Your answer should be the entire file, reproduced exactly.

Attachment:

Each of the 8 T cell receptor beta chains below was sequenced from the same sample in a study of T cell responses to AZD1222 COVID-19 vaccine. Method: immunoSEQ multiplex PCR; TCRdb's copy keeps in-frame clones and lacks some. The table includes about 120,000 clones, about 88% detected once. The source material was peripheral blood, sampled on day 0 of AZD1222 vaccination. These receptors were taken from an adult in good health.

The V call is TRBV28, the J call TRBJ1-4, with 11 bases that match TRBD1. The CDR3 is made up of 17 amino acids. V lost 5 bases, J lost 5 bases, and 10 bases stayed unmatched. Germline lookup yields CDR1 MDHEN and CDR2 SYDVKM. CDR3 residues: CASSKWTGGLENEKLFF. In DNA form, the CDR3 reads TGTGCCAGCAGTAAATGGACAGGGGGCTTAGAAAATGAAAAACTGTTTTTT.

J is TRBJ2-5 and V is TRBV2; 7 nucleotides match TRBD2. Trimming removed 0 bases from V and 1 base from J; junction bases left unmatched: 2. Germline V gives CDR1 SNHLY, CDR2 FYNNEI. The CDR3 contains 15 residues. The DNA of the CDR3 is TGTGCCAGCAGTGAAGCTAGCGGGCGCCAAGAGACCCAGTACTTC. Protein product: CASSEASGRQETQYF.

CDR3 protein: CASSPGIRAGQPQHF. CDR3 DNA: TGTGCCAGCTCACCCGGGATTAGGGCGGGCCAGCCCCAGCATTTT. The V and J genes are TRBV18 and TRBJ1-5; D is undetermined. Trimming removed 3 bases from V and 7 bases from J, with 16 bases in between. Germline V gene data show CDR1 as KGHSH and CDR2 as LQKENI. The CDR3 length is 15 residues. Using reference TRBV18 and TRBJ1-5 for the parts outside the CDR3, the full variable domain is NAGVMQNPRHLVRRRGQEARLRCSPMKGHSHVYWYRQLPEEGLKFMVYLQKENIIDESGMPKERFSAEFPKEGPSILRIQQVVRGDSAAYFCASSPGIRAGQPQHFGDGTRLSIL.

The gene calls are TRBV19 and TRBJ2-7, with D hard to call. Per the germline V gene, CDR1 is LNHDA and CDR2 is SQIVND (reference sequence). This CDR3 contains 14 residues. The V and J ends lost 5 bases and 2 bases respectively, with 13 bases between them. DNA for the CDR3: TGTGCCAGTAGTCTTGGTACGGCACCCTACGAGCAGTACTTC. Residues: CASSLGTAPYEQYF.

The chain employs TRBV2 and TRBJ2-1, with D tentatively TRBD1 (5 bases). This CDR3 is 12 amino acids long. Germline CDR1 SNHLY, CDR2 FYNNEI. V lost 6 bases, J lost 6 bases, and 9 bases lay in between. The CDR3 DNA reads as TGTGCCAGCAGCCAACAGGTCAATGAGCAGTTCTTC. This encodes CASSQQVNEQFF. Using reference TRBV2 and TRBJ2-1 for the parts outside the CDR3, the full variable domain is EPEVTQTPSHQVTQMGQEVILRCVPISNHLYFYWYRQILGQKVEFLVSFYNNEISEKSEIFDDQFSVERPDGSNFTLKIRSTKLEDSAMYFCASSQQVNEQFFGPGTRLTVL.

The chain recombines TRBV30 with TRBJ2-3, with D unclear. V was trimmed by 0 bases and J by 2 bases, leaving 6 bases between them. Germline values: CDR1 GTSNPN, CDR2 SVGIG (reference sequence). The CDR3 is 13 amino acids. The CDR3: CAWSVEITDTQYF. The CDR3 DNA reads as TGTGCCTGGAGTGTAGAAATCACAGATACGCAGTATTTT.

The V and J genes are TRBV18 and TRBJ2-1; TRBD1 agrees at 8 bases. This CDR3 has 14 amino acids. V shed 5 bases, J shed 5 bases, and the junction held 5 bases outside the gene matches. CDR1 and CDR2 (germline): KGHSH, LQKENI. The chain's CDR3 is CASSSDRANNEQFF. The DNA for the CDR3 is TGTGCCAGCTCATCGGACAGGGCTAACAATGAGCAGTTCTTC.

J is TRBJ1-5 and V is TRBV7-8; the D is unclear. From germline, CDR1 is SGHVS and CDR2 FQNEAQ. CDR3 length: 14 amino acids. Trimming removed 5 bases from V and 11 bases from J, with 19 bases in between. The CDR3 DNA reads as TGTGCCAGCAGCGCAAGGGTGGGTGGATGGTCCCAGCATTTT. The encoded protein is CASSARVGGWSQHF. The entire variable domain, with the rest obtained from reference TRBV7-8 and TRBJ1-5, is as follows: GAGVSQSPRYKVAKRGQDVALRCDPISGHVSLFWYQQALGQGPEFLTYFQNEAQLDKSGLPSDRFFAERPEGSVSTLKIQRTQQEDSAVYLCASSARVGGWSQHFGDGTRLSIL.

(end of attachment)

Each of the 8 T cell receptor beta chains below was sequenced from the same sample in a study of T cell responses to AZD1222 COVID-19 vaccine. Method: immunoSEQ multiplex PCR; TCRdb's copy keeps in-frame clones and lacks some. The table includes about 120,000 clones, about 88% detected once. The source material was peripheral blood, sampled on day 0 of AZD1222 vaccination. These receptors were taken from an adult in good health.

The V call is TRBV28, the J call TRBJ1-4, with 11 bases that match TRBD1. The CDR3 is made up of 17 amino acids. V lost 5 bases, J lost 5 bases, and 10 bases stayed unmatched. Germline lookup yields CDR1 MDHEN and CDR2 SYDVKM. CDR3 residues: CASSKWTGGLENEKLFF. In DNA form, the CDR3 reads TGTGCCAGCAGTAAATGGACAGGGGGCTTAGAAAATGAAAAACTGTTTTTT.

J is TRBJ2-5 and V is TRBV2; 7 nucleotides match TRBD2. Trimming removed 0 bases from V and 1 base from J; junction bases left unmatched: 2. Germline V gives CDR1 SNHLY, CDR2 FYNNEI. The CDR3 contains 15 residues. The DNA of the CDR3 is TGTGCCAGCAGTGAAGCTAGCGGGCGCCAAGAGACCCAGTACTTC. Protein product: CASSEASGRQETQYF.

CDR3 protein: CASSPGIRAGQPQHF. CDR3 DNA: TGTGCCAGCTCACCCGGGATTAGGGCGGGCCAGCCCCAGCATTTT. The V and J genes are TRBV18 and TRBJ1-5; D is undetermined. Trimming removed 3 bases from V and 7 bases from J, with 16 bases in between. Germline V gene data show CDR1 as KGHSH and CDR2 as LQKENI. The CDR3 length is 15 residues. Using reference TRBV18 and TRBJ1-5 for the parts outside the CDR3, the full variable domain is NAGVMQNPRHLVRRRGQEARLRCSPMKGHSHVYWYRQLPEEGLKFMVYLQKENIIDESGMPKERFSAEFPKEGPSILRIQQVVRGDSAAYFCASSPGIRAGQPQHFGDGTRLSIL.

The gene calls are TRBV19 and TRBJ2-7, with D hard to call. Per the germline V gene, CDR1 is LNHDA and CDR2 is SQIVND (reference sequence). This CDR3 contains 14 residues. The V and J ends lost 5 bases and 2 bases respectively, with 13 bases between them. DNA for the CDR3: TGTGCCAGTAGTCTTGGTACGGCACCCTACGAGCAGTACTTC. Residues: CASSLGTAPYEQYF.

The chain employs TRBV2 and TRBJ2-1, with D tentatively TRBD1 (5 bases). This CDR3 is 12 amino acids long. Germline CDR1 SNHLY, CDR2 FYNNEI. V lost 6 bases, J lost 6 bases, and 9 bases lay in between. The CDR3 DNA reads as TGTGCCAGCAGCCAACAGGTCAATGAGCAGTTCTTC. This encodes CASSQQVNEQFF. Using reference TRBV2 and TRBJ2-1 for the parts outside the CDR3, the full variable domain is EPEVTQTPSHQVTQMGQEVILRCVPISNHLYFYWYRQILGQKVEFLVSFYNNEISEKSEIFDDQFSVERPDGSNFTLKIRSTKLEDSAMYFCASSQQVNEQFFGPGTRLTVL.

The chain recombines TRBV30 with TRBJ2-3, with D unclear. V was trimmed by 0 bases and J by 2 bases, leaving 6 bases between them. Germline values: CDR1 GTSNPN, CDR2 SVGIG (reference sequence). The CDR3 is 13 amino acids. The CDR3: CAWSVEITDTQYF. The CDR3 DNA reads as TGTGCCTGGAGTGTAGAAATCACAGATACGCAGTATTTT.

The V and J genes are TRBV18 and TRBJ2-1; TRBD1 agrees at 8 bases. This CDR3 has 14 amino acids. V shed 5 bases, J shed 5 bases, and the junction held 5 bases outside the gene matches. CDR1 and CDR2 (germline): KGHSH, LQKENI. The chain's CDR3 is CASSSDRANNEQFF. The DNA for the CDR3 is TGTGCCAGCTCATCGGACAGGGCTAACAATGAGCAGTTCTTC.

J is TRBJ1-5 and V is TRBV7-8; the D is unclear. From germline, CDR1 is SGHVS and CDR2 FQNEAQ. CDR3 length: 14 amino acids. Trimming removed 5 bases from V and 11 bases from J, with 19 bases in between. The CDR3 DNA reads as TGTGCCAGCAGCGCAAGGGTGGGTGGATGGTCCCAGCATTTT. The encoded protein is CASSARVGGWSQHF. The entire variable domain, with the rest obtained from reference TRBV7-8 and TRBJ1-5, is as follows: GAGVSQSPRYKVAKRGQDVALRCDPISGHVSLFWYQQALGQGPEFLTYFQNEAQLDKSGLPSDRFFAERPEGSVSTLKIQRTQQEDSAVYLCASSARVGGWSQHFGDGTRLSIL.